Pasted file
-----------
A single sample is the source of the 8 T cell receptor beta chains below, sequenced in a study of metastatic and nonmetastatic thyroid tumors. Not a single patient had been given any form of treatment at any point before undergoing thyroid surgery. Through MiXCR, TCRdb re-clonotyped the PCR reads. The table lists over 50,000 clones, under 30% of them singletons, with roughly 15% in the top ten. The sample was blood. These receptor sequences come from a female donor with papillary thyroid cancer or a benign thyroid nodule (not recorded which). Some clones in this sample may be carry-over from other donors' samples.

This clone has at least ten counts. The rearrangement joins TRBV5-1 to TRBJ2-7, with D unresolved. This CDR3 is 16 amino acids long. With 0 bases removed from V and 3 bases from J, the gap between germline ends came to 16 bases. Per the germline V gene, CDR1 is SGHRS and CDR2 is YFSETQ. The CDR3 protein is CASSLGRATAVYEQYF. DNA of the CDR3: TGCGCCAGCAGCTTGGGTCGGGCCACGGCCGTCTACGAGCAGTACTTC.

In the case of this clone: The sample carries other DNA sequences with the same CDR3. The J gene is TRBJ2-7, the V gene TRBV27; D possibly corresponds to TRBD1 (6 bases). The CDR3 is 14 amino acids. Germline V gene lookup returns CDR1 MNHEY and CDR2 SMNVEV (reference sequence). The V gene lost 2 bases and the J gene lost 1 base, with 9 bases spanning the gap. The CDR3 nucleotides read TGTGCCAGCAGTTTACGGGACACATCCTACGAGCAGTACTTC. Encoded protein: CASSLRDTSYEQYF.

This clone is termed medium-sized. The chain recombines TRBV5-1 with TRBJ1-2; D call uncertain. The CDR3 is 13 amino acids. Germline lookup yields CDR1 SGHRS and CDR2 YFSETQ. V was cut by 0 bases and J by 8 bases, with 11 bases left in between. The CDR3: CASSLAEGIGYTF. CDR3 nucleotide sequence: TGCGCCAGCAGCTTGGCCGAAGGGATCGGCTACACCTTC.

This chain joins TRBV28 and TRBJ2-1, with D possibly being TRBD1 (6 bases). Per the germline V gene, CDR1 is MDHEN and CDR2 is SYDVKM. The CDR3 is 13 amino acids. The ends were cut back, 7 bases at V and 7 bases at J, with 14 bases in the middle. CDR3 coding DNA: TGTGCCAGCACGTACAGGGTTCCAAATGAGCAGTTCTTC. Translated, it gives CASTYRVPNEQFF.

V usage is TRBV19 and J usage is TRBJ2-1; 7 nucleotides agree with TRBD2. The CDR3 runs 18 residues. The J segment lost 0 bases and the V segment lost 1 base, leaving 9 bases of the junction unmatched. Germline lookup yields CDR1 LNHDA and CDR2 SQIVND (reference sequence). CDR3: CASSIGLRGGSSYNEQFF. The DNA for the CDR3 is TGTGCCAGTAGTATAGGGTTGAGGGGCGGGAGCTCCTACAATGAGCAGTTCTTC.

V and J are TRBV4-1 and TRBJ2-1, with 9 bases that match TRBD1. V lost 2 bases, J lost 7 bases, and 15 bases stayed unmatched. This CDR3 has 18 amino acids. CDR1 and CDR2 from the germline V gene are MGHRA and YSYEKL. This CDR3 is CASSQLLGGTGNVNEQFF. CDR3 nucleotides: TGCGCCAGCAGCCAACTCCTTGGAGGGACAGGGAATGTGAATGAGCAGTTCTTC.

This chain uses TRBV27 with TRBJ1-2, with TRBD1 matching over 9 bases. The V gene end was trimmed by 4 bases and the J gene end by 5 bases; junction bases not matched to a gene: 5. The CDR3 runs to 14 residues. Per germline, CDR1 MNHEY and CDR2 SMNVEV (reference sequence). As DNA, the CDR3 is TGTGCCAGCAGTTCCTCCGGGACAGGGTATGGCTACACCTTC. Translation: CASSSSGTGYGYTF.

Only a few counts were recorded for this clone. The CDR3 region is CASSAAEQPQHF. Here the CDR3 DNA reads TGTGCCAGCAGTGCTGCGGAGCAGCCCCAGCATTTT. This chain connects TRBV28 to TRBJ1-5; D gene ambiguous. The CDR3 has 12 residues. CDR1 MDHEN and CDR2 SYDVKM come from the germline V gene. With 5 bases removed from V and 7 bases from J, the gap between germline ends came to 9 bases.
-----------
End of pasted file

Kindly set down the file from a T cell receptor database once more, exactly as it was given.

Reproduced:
A single sample is the source of the 8 T cell receptor beta chains below, sequenced in a study of metastatic and nonmetastatic thyroid tumors. Not a single patient had been given any form of treatment at any point before undergoing thyroid surgery. Through MiXCR, TCRdb re-clonotyped the PCR reads. The table lists over 50,000 clones, under 30% of them singletons, with roughly 15% in the top ten. The sample was blood. These receptor sequences come from a female donor with papillary thyroid cancer or a benign thyroid nodule (not recorded which). Some clones in this sample may be carry-over from other donors' samples.

This clone has at least ten counts. The rearrangement joins TRBV5-1 to TRBJ2-7, with D unresolved. This CDR3 is 16 amino acids long. With 0 bases removed from V and 3 bases from J, the gap between germline ends came to 16 bases. Per the germline V gene, CDR1 is SGHRS and CDR2 is YFSETQ. The CDR3 protein is CASSLGRATAVYEQYF. DNA of the CDR3: TGCGCCAGCAGCTTGGGTCGGGCCACGGCCGTCTACGAGCAGTACTTC.

In the case of this clone: The sample carries other DNA sequences with the same CDR3. The J gene is TRBJ2-7, the V gene TRBV27; D possibly corresponds to TRBD1 (6 bases). The CDR3 is 14 amino acids. Germline V gene lookup returns CDR1 MNHEY and CDR2 SMNVEV (reference sequence). The V gene lost 2 bases and the J gene lost 1 base, with 9 bases spanning the gap. The CDR3 nucleotides read TGTGCCAGCAGTTTACGGGACACATCCTACGAGCAGTACTTC. Encoded protein: CASSLRDTSYEQYF.

This clone is termed medium-sized. The chain recombines TRBV5-1 with TRBJ1-2; D call uncertain. The CDR3 is 13 amino acids. Germline lookup yields CDR1 SGHRS and CDR2 YFSETQ. V was cut by 0 bases and J by 8 bases, with 11 bases left in between. The CDR3: CASSLAEGIGYTF. CDR3 nucleotide sequence: TGCGCCAGCAGCTTGGCCGAAGGGATCGGCTACACCTTC.

This chain joins TRBV28 and TRBJ2-1, with D possibly being TRBD1 (6 bases). Per the germline V gene, CDR1 is MDHEN and CDR2 is SYDVKM. The CDR3 is 13 amino acids. The ends were cut back, 7 bases at V and 7 bases at J, with 14 bases in the middle. CDR3 coding DNA: TGTGCCAGCACGTACAGGGTTCCAAATGAGCAGTTCTTC. Translated, it gives CASTYRVPNEQFF.

V usage is TRBV19 and J usage is TRBJ2-1; 7 nucleotides agree with TRBD2. The CDR3 runs 18 residues. The J segment lost 0 bases and the V segment lost 1 base, leaving 9 bases of the junction unmatched. Germline lookup yields CDR1 LNHDA and CDR2 SQIVND (reference sequence). CDR3: CASSIGLRGGSSYNEQFF. The DNA for the CDR3 is TGTGCCAGTAGTATAGGGTTGAGGGGCGGGAGCTCCTACAATGAGCAGTTCTTC.

V and J are TRBV4-1 and TRBJ2-1, with 9 bases that match TRBD1. V lost 2 bases, J lost 7 bases, and 15 bases stayed unmatched. This CDR3 has 18 amino acids. CDR1 and CDR2 from the germline V gene are MGHRA and YSYEKL. This CDR3 is CASSQLLGGTGNVNEQFF. CDR3 nucleotides: TGCGCCAGCAGCCAACTCCTTGGAGGGACAGGGAATGTGAATGAGCAGTTCTTC.

This chain uses TRBV27 with TRBJ1-2, with TRBD1 matching over 9 bases. The V gene end was trimmed by 4 bases and the J gene end by 5 bases; junction bases not matched to a gene: 5. The CDR3 runs to 14 residues. Per germline, CDR1 MNHEY and CDR2 SMNVEV (reference sequence). As DNA, the CDR3 is TGTGCCAGCAGTTCCTCCGGGACAGGGTATGGCTACACCTTC. Translation: CASSSSGTGYGYTF.

Only a few counts were recorded for this clone. The CDR3 region is CASSAAEQPQHF. Here the CDR3 DNA reads TGTGCCAGCAGTGCTGCGGAGCAGCCCCAGCATTTT. This chain connects TRBV28 to TRBJ1-5; D gene ambiguous. The CDR3 has 12 residues. CDR1 MDHEN and CDR2 SYDVKM come from the germline V gene. With 5 bases removed from V and 7 bases from J, the gap between germline ends came to 9 bases.